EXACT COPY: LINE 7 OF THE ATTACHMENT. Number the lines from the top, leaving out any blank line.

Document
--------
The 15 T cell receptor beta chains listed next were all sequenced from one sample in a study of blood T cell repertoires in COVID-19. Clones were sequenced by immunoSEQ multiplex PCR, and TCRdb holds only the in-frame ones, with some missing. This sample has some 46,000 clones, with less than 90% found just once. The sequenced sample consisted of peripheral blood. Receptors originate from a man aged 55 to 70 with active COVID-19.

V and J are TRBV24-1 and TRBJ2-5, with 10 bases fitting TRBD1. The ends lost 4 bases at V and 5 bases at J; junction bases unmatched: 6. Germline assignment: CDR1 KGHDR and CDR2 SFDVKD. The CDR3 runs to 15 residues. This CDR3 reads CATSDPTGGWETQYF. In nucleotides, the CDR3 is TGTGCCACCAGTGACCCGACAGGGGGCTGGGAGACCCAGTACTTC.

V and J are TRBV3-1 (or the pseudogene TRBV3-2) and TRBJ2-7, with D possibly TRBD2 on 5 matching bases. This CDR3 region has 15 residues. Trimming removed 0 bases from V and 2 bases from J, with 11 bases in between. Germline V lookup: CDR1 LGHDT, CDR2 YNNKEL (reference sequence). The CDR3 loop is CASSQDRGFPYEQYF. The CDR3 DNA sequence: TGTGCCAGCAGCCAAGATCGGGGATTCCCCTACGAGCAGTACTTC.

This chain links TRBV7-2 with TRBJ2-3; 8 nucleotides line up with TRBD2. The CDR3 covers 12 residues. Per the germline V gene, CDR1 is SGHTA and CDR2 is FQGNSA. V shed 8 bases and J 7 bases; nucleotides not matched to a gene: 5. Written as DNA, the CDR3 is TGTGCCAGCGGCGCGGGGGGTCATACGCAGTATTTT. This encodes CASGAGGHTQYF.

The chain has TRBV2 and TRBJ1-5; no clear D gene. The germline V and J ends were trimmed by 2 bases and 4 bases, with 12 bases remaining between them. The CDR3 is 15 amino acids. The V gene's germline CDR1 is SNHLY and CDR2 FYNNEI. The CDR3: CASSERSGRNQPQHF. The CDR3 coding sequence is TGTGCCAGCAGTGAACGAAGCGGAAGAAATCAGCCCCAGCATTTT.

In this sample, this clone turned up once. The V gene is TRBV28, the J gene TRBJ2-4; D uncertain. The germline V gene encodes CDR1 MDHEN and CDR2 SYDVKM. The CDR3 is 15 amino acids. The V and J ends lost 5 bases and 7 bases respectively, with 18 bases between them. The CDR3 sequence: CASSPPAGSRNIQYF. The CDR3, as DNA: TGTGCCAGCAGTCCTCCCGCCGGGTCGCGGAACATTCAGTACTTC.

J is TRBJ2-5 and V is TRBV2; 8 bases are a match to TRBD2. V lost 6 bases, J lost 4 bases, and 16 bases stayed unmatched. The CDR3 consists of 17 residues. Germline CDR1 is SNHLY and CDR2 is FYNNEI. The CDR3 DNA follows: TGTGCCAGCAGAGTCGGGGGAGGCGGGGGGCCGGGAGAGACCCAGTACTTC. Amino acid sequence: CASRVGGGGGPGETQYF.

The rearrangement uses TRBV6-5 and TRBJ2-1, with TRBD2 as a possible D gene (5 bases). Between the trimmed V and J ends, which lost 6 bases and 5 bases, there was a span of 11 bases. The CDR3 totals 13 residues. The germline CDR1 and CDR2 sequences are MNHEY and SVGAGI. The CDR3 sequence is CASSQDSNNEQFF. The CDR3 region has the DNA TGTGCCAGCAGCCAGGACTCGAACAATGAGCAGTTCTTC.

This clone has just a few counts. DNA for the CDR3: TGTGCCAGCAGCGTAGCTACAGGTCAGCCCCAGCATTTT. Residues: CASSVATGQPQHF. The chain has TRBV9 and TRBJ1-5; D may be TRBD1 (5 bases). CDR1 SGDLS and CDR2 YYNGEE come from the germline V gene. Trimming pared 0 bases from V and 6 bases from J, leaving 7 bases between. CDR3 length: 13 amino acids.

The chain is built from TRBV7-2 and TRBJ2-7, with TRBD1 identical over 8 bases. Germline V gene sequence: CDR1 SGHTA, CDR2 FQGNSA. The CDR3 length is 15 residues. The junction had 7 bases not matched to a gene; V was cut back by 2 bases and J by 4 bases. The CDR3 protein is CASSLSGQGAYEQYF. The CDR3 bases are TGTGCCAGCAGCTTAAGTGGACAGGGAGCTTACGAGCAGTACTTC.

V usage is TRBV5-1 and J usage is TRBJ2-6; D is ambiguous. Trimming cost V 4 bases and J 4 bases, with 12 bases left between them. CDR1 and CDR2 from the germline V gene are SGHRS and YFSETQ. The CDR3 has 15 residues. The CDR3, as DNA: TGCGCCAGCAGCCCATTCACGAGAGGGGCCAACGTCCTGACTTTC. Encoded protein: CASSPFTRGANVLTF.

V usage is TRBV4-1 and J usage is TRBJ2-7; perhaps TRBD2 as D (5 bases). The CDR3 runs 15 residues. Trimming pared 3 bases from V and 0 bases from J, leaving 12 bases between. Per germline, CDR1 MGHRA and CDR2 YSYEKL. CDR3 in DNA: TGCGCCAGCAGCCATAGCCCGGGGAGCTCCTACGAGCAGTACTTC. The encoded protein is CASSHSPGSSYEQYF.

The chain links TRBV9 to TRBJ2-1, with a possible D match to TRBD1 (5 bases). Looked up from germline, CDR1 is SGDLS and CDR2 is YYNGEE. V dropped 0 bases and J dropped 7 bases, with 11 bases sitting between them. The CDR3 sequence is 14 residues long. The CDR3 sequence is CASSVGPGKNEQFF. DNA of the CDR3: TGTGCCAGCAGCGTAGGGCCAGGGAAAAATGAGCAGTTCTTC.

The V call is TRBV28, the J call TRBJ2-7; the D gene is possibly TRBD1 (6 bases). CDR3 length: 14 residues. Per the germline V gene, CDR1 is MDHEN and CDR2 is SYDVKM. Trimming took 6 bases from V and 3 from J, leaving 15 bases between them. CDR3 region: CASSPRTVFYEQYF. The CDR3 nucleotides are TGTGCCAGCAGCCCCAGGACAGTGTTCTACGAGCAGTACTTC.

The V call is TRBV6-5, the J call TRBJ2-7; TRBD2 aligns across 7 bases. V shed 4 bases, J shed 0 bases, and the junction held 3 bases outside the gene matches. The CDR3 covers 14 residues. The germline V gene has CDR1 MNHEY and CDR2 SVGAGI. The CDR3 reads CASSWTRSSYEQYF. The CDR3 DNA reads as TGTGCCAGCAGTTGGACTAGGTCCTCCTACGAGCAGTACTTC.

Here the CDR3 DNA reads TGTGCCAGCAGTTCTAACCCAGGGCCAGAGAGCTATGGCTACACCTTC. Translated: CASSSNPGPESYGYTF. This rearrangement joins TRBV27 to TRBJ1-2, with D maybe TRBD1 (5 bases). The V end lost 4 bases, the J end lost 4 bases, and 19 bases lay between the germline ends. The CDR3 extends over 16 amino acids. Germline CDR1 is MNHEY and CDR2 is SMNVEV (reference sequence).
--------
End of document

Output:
J is TRBJ2-5 and V is TRBV2; 8 bases are a match to TRBD2. V lost 6 bases, J lost 4 bases, and 16 bases stayed unmatched. The CDR3 consists of 17 residues. Germline CDR1 is SNHLY and CDR2 is FYNNEI. The CDR3 DNA follows: TGTGCCAGCAGAGTCGGGGGAGGCGGGGGGCCGGGAGAGACCCAGTACTTC. Amino acid sequence: CASRVGGGGGPGETQYF.